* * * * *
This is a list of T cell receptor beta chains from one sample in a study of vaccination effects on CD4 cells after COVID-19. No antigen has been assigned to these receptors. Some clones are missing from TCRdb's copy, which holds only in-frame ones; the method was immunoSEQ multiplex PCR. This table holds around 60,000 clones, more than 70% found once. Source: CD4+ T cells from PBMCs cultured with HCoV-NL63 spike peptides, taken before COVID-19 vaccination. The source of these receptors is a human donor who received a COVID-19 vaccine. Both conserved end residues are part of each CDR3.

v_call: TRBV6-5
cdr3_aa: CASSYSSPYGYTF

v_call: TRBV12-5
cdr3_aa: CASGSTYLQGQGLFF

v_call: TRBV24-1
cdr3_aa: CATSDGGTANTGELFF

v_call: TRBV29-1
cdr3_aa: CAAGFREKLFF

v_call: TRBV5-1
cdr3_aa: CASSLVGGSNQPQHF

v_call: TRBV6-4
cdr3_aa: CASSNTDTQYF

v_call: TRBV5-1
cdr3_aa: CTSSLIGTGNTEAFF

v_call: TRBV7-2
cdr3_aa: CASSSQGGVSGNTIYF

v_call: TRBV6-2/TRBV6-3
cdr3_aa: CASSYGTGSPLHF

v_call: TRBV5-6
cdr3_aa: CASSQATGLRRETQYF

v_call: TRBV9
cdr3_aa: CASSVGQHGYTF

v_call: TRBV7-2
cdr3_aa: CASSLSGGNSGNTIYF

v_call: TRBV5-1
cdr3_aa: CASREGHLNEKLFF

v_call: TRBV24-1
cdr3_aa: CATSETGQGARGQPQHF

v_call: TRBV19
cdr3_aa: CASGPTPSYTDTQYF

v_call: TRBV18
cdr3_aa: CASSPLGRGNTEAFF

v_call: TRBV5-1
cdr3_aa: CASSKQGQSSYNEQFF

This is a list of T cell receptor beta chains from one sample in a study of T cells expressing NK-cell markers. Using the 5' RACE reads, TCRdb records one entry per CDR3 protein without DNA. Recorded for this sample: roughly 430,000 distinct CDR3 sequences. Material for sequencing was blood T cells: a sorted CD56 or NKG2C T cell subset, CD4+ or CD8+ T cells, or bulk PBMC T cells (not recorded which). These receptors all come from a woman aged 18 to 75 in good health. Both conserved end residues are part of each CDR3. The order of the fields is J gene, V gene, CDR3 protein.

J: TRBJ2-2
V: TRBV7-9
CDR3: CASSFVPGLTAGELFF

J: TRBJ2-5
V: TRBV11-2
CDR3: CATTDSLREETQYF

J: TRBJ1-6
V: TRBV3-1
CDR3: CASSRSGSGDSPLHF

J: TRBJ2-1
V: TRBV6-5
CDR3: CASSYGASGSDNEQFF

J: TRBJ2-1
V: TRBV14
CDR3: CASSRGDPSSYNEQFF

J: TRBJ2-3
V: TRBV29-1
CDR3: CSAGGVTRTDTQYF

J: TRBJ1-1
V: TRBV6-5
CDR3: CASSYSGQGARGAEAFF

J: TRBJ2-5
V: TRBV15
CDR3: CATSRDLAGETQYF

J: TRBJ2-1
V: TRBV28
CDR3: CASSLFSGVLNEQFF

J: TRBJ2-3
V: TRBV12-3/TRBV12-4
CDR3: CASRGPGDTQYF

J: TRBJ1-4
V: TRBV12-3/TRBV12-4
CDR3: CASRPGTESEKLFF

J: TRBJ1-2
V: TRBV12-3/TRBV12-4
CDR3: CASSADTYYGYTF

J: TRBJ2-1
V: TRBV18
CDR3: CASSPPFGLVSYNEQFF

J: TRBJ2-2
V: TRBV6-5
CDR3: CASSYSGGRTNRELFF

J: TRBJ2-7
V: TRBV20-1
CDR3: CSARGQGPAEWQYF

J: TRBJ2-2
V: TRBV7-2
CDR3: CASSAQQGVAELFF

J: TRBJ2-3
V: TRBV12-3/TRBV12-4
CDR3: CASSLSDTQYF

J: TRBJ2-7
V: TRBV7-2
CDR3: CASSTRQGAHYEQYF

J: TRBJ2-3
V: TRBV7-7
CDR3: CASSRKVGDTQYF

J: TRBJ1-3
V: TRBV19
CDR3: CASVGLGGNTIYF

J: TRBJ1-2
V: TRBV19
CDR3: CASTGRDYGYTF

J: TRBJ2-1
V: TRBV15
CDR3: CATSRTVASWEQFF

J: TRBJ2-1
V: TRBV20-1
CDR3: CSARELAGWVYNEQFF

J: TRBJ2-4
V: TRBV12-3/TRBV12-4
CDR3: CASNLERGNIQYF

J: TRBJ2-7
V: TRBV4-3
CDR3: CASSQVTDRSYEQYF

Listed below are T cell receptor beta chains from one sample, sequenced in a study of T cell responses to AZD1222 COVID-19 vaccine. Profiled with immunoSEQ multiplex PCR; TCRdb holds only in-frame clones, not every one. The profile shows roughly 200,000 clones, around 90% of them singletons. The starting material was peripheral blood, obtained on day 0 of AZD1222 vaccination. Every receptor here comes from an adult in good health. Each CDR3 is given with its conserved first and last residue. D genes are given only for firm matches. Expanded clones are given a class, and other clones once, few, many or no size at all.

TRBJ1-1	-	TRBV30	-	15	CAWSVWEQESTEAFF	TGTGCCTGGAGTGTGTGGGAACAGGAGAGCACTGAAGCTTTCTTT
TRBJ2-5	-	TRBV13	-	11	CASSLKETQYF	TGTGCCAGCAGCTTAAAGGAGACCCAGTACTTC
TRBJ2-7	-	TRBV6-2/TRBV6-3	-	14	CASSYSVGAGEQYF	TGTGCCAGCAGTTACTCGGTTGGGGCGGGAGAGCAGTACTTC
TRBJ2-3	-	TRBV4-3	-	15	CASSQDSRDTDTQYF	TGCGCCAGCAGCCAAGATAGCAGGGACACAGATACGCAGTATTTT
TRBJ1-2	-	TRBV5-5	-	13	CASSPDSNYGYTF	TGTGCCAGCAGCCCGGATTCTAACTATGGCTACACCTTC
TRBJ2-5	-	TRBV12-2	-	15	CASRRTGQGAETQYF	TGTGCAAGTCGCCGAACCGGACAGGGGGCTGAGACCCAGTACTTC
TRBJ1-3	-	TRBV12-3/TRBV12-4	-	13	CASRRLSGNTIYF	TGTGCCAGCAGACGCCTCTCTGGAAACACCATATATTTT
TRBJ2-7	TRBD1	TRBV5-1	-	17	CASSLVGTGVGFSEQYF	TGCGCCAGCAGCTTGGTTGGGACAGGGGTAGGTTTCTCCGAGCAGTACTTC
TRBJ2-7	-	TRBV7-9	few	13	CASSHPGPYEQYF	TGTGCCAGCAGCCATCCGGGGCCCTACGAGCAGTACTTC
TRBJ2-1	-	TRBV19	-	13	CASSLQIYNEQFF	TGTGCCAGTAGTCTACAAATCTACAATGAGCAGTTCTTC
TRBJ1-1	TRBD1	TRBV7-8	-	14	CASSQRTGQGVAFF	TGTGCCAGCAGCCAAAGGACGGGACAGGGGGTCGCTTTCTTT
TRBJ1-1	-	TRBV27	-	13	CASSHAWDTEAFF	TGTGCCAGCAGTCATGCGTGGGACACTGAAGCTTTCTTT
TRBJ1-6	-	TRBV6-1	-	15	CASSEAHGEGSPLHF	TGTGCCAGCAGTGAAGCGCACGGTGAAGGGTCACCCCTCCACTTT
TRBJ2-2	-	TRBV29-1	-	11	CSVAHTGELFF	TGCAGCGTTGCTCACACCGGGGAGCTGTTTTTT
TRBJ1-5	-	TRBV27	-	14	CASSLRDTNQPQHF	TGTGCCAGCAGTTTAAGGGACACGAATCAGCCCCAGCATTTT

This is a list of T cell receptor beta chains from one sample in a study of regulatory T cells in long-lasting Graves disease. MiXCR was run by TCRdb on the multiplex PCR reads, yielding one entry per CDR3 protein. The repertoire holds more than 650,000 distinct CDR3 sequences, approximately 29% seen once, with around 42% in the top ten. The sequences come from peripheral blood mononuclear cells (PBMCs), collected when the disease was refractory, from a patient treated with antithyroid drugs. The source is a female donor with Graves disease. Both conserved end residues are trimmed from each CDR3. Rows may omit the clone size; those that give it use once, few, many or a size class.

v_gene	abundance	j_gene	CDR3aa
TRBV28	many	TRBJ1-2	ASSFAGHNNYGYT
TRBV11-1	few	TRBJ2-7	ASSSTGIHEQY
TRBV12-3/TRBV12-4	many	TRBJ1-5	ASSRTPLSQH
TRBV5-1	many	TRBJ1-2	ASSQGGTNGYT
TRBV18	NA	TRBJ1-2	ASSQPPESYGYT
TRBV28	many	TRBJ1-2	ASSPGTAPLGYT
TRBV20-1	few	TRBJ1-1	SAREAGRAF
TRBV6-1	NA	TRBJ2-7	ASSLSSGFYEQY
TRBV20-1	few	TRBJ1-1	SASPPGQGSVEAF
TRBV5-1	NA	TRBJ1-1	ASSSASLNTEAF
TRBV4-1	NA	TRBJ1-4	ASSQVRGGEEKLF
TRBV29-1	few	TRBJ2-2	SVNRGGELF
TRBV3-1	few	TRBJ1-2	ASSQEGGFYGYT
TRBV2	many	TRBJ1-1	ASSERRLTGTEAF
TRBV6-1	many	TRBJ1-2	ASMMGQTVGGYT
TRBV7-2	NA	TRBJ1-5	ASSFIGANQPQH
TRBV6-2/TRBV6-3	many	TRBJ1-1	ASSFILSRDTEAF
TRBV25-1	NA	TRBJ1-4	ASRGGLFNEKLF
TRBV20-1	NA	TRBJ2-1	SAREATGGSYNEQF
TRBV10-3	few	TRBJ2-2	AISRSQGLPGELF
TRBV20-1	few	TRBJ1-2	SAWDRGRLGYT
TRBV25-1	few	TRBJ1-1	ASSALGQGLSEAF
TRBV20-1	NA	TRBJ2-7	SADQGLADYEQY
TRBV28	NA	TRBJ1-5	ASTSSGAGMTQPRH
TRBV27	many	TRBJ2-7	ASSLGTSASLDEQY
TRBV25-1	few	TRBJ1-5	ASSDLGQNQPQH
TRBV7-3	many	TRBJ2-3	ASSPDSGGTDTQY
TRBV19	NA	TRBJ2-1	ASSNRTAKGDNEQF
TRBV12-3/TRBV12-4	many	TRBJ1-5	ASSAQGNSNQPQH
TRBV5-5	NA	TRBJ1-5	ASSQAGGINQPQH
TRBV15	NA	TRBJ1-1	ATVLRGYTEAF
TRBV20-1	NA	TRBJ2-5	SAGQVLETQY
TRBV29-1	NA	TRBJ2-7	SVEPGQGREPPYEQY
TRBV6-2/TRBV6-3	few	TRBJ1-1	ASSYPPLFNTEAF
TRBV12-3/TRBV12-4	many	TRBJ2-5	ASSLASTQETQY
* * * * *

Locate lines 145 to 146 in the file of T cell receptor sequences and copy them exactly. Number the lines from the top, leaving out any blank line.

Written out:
TRBV7-2	NA	TRBJ1-5	ASSFIGANQPQH
TRBV6-2/TRBV6-3	many	TRBJ1-1	ASSFILSRDTEAF